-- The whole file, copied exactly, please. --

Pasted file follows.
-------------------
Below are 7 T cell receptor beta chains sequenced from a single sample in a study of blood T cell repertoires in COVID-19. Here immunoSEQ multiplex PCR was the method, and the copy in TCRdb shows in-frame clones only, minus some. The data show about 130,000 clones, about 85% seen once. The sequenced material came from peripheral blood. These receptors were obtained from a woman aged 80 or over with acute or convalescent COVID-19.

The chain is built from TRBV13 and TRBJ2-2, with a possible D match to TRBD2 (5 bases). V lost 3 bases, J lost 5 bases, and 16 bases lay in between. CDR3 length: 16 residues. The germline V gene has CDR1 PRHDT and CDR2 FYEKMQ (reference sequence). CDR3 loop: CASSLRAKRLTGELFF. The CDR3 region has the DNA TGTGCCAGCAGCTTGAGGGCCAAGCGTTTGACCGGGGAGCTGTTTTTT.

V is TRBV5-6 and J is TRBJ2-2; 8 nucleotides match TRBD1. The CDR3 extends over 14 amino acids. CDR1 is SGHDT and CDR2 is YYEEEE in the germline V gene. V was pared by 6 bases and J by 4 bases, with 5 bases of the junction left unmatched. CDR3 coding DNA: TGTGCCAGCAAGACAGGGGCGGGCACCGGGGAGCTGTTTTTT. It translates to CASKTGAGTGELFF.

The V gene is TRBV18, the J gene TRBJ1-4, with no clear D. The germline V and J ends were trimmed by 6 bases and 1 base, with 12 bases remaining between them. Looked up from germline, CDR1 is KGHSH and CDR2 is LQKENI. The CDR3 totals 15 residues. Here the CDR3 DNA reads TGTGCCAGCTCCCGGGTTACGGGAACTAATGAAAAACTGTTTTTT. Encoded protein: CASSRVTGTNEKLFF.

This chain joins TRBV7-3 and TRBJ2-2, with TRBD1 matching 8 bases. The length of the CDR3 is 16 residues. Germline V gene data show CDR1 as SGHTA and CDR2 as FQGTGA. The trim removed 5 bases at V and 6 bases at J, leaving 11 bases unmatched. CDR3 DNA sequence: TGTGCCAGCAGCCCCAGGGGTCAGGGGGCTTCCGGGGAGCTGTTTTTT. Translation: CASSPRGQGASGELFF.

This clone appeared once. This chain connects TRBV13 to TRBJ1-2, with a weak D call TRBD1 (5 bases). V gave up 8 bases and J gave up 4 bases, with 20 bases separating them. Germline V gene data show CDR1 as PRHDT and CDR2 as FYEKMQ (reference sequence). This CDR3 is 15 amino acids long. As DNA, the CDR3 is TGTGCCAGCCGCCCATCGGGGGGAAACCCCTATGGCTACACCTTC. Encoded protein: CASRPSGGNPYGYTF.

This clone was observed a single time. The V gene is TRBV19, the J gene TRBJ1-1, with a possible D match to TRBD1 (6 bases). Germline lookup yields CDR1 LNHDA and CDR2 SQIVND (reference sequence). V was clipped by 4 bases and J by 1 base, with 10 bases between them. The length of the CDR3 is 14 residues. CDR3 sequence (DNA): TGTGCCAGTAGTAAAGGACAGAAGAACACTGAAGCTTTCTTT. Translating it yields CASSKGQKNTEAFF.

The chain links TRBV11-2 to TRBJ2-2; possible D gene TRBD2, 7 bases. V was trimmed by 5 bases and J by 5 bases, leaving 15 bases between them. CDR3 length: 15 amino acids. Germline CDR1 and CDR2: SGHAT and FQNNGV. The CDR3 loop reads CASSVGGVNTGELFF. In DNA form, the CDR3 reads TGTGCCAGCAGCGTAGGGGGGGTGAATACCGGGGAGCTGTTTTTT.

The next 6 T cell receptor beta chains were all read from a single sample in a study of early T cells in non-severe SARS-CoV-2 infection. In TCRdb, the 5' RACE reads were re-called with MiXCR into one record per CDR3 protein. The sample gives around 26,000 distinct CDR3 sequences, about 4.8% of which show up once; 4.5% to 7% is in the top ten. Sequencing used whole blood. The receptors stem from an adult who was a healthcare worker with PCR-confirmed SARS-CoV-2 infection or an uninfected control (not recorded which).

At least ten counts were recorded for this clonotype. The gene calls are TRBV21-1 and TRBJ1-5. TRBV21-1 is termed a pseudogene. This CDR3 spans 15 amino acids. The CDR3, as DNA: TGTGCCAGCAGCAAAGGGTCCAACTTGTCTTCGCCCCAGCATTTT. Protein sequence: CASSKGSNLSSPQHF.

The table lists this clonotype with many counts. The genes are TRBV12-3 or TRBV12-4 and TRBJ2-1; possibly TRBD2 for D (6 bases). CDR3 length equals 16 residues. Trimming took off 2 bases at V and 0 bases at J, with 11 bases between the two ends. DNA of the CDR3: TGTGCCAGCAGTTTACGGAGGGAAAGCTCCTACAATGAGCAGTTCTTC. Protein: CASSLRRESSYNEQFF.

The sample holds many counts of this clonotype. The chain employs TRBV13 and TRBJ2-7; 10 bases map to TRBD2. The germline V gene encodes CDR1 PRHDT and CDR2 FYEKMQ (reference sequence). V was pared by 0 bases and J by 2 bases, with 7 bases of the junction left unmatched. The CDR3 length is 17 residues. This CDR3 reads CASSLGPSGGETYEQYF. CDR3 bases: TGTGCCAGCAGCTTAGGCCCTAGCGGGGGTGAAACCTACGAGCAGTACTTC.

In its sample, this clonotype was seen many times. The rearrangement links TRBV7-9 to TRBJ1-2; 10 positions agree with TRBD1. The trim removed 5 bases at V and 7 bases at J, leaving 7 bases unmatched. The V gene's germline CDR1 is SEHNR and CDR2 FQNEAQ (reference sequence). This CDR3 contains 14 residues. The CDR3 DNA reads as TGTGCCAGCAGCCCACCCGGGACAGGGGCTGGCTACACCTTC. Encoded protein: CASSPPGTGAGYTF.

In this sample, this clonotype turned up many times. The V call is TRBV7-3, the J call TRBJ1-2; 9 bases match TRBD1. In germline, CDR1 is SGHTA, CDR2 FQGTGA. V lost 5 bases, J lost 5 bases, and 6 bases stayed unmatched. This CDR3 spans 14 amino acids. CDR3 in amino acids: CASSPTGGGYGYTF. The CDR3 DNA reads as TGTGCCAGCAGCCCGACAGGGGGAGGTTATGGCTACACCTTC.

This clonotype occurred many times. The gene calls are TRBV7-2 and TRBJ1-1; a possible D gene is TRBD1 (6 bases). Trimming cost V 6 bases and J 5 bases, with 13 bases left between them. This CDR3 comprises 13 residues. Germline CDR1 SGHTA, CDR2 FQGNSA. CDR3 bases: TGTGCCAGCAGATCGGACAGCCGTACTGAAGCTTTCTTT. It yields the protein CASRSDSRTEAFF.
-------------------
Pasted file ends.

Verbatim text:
Below are 7 T cell receptor beta chains sequenced from a single sample in a study of blood T cell repertoires in COVID-19. Here immunoSEQ multiplex PCR was the method, and the copy in TCRdb shows in-frame clones only, minus some. The data show about 130,000 clones, about 85% seen once. The sequenced material came from peripheral blood. These receptors were obtained from a woman aged 80 or over with acute or convalescent COVID-19.

The chain is built from TRBV13 and TRBJ2-2, with a possible D match to TRBD2 (5 bases). V lost 3 bases, J lost 5 bases, and 16 bases lay in between. CDR3 length: 16 residues. The germline V gene has CDR1 PRHDT and CDR2 FYEKMQ (reference sequence). CDR3 loop: CASSLRAKRLTGELFF. The CDR3 region has the DNA TGTGCCAGCAGCTTGAGGGCCAAGCGTTTGACCGGGGAGCTGTTTTTT.

V is TRBV5-6 and J is TRBJ2-2; 8 nucleotides match TRBD1. The CDR3 extends over 14 amino acids. CDR1 is SGHDT and CDR2 is YYEEEE in the germline V gene. V was pared by 6 bases and J by 4 bases, with 5 bases of the junction left unmatched. CDR3 coding DNA: TGTGCCAGCAAGACAGGGGCGGGCACCGGGGAGCTGTTTTTT. It translates to CASKTGAGTGELFF.

The V gene is TRBV18, the J gene TRBJ1-4, with no clear D. The germline V and J ends were trimmed by 6 bases and 1 base, with 12 bases remaining between them. Looked up from germline, CDR1 is KGHSH and CDR2 is LQKENI. The CDR3 totals 15 residues. Here the CDR3 DNA reads TGTGCCAGCTCCCGGGTTACGGGAACTAATGAAAAACTGTTTTTT. Encoded protein: CASSRVTGTNEKLFF.

This chain joins TRBV7-3 and TRBJ2-2, with TRBD1 matching 8 bases. The length of the CDR3 is 16 residues. Germline V gene data show CDR1 as SGHTA and CDR2 as FQGTGA. The trim removed 5 bases at V and 6 bases at J, leaving 11 bases unmatched. CDR3 DNA sequence: TGTGCCAGCAGCCCCAGGGGTCAGGGGGCTTCCGGGGAGCTGTTTTTT. Translation: CASSPRGQGASGELFF.

This clone appeared once. This chain connects TRBV13 to TRBJ1-2, with a weak D call TRBD1 (5 bases). V gave up 8 bases and J gave up 4 bases, with 20 bases separating them. Germline V gene data show CDR1 as PRHDT and CDR2 as FYEKMQ (reference sequence). This CDR3 is 15 amino acids long. As DNA, the CDR3 is TGTGCCAGCCGCCCATCGGGGGGAAACCCCTATGGCTACACCTTC. Encoded protein: CASRPSGGNPYGYTF.

This clone was observed a single time. The V gene is TRBV19, the J gene TRBJ1-1, with a possible D match to TRBD1 (6 bases). Germline lookup yields CDR1 LNHDA and CDR2 SQIVND (reference sequence). V was clipped by 4 bases and J by 1 base, with 10 bases between them. The length of the CDR3 is 14 residues. CDR3 sequence (DNA): TGTGCCAGTAGTAAAGGACAGAAGAACACTGAAGCTTTCTTT. Translating it yields CASSKGQKNTEAFF.

The chain links TRBV11-2 to TRBJ2-2; possible D gene TRBD2, 7 bases. V was trimmed by 5 bases and J by 5 bases, leaving 15 bases between them. CDR3 length: 15 amino acids. Germline CDR1 and CDR2: SGHAT and FQNNGV. The CDR3 loop reads CASSVGGVNTGELFF. In DNA form, the CDR3 reads TGTGCCAGCAGCGTAGGGGGGGTGAATACCGGGGAGCTGTTTTTT.

The next 6 T cell receptor beta chains were all read from a single sample in a study of early T cells in non-severe SARS-CoV-2 infection. In TCRdb, the 5' RACE reads were re-called with MiXCR into one record per CDR3 protein. The sample gives around 26,000 distinct CDR3 sequences, about 4.8% of which show up once; 4.5% to 7% is in the top ten. Sequencing used whole blood. The receptors stem from an adult who was a healthcare worker with PCR-confirmed SARS-CoV-2 infection or an uninfected control (not recorded which).

At least ten counts were recorded for this clonotype. The gene calls are TRBV21-1 and TRBJ1-5. TRBV21-1 is termed a pseudogene. This CDR3 spans 15 amino acids. The CDR3, as DNA: TGTGCCAGCAGCAAAGGGTCCAACTTGTCTTCGCCCCAGCATTTT. Protein sequence: CASSKGSNLSSPQHF.

The table lists this clonotype with many counts. The genes are TRBV12-3 or TRBV12-4 and TRBJ2-1; possibly TRBD2 for D (6 bases). CDR3 length equals 16 residues. Trimming took off 2 bases at V and 0 bases at J, with 11 bases between the two ends. DNA of the CDR3: TGTGCCAGCAGTTTACGGAGGGAAAGCTCCTACAATGAGCAGTTCTTC. Protein: CASSLRRESSYNEQFF.

The sample holds many counts of this clonotype. The chain employs TRBV13 and TRBJ2-7; 10 bases map to TRBD2. The germline V gene encodes CDR1 PRHDT and CDR2 FYEKMQ (reference sequence). V was pared by 0 bases and J by 2 bases, with 7 bases of the junction left unmatched. The CDR3 length is 17 residues. This CDR3 reads CASSLGPSGGETYEQYF. CDR3 bases: TGTGCCAGCAGCTTAGGCCCTAGCGGGGGTGAAACCTACGAGCAGTACTTC.

In its sample, this clonotype was seen many times. The rearrangement links TRBV7-9 to TRBJ1-2; 10 positions agree with TRBD1. The trim removed 5 bases at V and 7 bases at J, leaving 7 bases unmatched. The V gene's germline CDR1 is SEHNR and CDR2 FQNEAQ (reference sequence). This CDR3 contains 14 residues. The CDR3 DNA reads as TGTGCCAGCAGCCCACCCGGGACAGGGGCTGGCTACACCTTC. Encoded protein: CASSPPGTGAGYTF.

In this sample, this clonotype turned up many times. The V call is TRBV7-3, the J call TRBJ1-2; 9 bases match TRBD1. In germline, CDR1 is SGHTA, CDR2 FQGTGA. V lost 5 bases, J lost 5 bases, and 6 bases stayed unmatched. This CDR3 spans 14 amino acids. CDR3 in amino acids: CASSPTGGGYGYTF. The CDR3 DNA reads as TGTGCCAGCAGCCCGACAGGGGGAGGTTATGGCTACACCTTC.

This clonotype occurred many times. The gene calls are TRBV7-2 and TRBJ1-1; a possible D gene is TRBD1 (6 bases). Trimming cost V 6 bases and J 5 bases, with 13 bases left between them. This CDR3 comprises 13 residues. Germline CDR1 SGHTA, CDR2 FQGNSA. CDR3 bases: TGTGCCAGCAGATCGGACAGCCGTACTGAAGCTTTCTTT. It yields the protein CASRSDSRTEAFF.